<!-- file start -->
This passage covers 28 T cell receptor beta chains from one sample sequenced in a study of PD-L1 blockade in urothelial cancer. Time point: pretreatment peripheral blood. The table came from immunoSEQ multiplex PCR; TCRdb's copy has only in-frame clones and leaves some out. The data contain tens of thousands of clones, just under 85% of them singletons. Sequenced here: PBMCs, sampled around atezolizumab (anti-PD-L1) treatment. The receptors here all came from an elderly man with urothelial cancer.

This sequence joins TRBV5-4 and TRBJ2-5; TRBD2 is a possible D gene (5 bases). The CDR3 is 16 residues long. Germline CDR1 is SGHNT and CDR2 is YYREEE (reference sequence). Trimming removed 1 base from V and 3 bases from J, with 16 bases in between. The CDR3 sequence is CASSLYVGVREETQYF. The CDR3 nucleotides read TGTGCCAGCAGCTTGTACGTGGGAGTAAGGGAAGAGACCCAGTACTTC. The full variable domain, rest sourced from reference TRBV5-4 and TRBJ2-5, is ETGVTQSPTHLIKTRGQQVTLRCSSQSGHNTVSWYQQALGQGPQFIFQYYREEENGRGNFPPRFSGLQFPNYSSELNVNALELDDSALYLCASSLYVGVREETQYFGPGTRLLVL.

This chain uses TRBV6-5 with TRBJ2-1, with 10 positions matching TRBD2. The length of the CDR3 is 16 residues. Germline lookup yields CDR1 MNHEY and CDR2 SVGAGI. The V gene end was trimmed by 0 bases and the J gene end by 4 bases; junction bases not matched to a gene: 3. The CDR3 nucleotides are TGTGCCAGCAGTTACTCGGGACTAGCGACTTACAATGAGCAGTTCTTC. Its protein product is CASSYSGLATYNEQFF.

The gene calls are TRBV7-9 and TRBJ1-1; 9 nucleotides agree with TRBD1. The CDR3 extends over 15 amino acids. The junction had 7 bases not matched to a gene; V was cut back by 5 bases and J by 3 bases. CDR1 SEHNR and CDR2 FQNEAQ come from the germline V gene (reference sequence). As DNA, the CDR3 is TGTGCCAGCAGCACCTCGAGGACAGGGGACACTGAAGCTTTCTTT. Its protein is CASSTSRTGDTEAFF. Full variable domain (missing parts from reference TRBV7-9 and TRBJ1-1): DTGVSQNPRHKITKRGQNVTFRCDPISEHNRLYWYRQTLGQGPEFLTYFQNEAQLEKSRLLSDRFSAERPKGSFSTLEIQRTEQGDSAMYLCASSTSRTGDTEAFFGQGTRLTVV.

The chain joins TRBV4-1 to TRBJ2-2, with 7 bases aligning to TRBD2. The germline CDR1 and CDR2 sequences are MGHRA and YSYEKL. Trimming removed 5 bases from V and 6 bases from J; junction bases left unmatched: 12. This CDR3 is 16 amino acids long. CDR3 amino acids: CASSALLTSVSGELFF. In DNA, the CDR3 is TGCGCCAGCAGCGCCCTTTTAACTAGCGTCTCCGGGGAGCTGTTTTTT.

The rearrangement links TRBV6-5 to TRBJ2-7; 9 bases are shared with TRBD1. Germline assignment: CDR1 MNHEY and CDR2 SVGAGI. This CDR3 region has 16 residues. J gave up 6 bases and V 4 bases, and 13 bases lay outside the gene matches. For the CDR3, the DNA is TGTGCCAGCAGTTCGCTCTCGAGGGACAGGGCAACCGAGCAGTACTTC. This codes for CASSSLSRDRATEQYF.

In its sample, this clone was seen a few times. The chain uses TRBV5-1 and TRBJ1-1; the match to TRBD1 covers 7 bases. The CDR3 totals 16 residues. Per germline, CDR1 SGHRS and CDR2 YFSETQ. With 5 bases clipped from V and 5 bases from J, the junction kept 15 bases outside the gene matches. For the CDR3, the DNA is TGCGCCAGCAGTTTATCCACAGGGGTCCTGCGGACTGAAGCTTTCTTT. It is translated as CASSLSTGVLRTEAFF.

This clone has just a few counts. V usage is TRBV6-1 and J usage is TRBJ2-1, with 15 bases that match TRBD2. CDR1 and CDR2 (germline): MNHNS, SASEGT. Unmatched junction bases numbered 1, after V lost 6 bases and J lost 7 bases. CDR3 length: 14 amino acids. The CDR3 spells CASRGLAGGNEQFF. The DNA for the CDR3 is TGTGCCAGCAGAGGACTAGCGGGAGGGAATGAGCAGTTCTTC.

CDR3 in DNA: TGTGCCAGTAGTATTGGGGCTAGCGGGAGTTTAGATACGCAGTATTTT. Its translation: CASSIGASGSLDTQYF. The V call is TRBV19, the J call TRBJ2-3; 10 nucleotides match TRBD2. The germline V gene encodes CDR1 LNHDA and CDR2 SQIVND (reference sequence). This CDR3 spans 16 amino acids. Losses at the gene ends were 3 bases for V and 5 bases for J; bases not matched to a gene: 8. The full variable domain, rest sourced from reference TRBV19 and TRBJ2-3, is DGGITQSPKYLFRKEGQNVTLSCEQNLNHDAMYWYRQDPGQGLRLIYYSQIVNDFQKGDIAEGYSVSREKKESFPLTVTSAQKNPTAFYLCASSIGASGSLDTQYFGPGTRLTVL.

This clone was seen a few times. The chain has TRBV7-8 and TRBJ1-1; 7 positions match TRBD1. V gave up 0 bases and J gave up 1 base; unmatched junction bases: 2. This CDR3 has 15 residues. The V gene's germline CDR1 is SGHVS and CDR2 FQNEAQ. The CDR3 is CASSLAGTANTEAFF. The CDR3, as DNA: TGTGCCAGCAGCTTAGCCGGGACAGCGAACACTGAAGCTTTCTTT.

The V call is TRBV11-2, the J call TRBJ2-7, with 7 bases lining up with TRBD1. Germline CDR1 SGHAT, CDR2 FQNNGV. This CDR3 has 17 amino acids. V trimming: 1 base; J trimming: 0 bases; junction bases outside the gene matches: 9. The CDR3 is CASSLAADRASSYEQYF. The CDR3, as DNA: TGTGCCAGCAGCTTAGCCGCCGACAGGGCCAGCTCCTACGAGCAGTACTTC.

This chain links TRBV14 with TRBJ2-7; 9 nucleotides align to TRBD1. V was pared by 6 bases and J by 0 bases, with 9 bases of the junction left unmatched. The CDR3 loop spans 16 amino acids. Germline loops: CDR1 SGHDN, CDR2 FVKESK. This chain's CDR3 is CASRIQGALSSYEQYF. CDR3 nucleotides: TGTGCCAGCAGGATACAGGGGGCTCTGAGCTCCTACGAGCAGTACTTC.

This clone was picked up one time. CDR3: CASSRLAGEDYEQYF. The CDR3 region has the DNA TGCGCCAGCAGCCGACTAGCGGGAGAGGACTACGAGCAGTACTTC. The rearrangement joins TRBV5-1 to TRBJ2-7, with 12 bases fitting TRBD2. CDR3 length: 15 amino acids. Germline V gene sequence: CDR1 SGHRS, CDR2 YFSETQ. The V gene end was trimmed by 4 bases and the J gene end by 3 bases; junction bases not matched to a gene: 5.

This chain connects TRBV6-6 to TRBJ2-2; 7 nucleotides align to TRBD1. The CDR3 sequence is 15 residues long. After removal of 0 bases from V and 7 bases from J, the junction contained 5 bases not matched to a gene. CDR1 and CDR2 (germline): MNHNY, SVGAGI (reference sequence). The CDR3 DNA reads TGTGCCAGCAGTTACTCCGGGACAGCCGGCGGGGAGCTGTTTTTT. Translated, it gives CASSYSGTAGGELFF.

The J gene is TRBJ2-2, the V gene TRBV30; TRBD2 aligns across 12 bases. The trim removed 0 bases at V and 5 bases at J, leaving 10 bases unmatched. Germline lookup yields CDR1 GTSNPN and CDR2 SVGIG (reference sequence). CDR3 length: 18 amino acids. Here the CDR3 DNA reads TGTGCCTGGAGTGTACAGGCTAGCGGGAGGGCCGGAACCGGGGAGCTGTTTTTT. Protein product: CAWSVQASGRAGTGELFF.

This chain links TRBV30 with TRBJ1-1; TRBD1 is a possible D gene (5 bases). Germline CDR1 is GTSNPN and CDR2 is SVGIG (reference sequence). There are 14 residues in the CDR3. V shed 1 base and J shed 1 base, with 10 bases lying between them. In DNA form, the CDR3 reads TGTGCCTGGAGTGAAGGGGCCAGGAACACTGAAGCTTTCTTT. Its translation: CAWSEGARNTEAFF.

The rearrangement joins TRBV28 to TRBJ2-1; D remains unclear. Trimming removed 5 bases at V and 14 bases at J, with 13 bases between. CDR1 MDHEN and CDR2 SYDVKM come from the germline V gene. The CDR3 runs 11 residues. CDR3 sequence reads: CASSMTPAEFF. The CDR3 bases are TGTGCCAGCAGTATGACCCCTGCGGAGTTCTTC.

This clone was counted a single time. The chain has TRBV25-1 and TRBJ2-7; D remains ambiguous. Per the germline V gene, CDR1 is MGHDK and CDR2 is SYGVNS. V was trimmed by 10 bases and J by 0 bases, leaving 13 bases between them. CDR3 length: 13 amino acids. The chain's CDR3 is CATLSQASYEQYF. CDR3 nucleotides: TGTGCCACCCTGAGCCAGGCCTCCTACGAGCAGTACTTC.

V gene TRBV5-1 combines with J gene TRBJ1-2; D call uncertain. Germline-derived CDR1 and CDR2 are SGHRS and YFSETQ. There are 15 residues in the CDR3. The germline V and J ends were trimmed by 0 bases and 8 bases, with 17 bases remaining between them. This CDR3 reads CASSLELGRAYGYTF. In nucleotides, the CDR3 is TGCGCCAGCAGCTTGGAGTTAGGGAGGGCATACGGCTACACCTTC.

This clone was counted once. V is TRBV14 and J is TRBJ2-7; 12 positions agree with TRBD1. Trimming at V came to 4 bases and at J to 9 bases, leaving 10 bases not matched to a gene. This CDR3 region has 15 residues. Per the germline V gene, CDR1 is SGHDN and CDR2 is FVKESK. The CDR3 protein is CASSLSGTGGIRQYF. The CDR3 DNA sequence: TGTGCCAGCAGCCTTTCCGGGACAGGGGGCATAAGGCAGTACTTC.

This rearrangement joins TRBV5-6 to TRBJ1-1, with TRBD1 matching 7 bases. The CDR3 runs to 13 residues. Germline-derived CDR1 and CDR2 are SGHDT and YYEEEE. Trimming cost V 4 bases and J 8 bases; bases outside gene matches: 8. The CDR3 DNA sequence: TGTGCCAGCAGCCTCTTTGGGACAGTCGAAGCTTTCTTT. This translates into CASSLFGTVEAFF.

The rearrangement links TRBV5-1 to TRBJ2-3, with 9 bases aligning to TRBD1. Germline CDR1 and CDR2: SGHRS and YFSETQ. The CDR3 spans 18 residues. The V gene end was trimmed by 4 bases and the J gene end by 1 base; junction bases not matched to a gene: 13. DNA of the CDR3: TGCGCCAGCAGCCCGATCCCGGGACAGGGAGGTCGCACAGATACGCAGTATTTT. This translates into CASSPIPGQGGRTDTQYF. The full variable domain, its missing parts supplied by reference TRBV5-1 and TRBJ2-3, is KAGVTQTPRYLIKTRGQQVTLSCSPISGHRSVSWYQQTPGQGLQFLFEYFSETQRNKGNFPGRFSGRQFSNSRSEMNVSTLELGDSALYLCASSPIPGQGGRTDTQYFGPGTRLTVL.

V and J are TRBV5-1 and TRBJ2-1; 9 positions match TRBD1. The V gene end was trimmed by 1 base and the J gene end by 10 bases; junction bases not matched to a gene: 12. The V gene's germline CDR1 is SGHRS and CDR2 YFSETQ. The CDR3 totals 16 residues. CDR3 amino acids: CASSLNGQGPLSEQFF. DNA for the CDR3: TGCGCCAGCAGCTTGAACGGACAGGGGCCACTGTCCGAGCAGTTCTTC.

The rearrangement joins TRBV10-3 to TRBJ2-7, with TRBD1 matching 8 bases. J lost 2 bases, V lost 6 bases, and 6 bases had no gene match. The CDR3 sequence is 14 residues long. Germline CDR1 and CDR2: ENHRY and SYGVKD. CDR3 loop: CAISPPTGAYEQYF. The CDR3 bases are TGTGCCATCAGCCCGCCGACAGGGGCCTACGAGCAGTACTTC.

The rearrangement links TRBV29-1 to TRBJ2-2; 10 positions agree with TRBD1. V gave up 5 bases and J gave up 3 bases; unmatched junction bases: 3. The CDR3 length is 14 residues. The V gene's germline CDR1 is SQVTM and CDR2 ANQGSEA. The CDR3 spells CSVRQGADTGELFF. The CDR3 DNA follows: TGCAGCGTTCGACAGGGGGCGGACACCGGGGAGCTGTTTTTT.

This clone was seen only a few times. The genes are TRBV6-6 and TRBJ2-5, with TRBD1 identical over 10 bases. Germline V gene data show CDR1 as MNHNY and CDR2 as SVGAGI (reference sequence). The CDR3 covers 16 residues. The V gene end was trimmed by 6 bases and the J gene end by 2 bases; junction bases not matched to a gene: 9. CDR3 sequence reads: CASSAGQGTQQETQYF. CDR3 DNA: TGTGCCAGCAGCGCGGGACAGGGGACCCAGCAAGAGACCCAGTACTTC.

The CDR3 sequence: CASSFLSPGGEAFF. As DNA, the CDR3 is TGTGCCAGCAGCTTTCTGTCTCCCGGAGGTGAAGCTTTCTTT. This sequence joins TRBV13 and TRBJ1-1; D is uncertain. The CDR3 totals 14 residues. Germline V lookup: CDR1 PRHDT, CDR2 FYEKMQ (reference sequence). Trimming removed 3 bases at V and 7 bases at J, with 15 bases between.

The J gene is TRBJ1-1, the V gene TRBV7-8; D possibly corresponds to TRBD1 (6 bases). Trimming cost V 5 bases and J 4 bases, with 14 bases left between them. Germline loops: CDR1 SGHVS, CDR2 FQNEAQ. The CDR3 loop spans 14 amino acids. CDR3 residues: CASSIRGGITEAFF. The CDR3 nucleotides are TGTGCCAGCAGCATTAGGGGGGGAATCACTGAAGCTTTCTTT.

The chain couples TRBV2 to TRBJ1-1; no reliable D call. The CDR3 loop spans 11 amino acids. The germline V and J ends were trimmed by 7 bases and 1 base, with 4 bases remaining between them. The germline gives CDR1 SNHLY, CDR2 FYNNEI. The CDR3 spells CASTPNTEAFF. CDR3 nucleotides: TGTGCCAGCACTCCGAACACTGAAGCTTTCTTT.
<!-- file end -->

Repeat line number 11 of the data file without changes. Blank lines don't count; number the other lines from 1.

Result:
The V call is TRBV11-2, the J call TRBJ2-7, with 7 bases lining up with TRBD1. Germline CDR1 SGHAT, CDR2 FQNNGV. This CDR3 has 17 amino acids. V trimming: 1 base; J trimming: 0 bases; junction bases outside the gene matches: 9. The CDR3 is CASSLAADRASSYEQYF. The CDR3, as DNA: TGTGCCAGCAGCTTAGCCGCCGACAGGGCCAGCTCCTACGAGCAGTACTTC.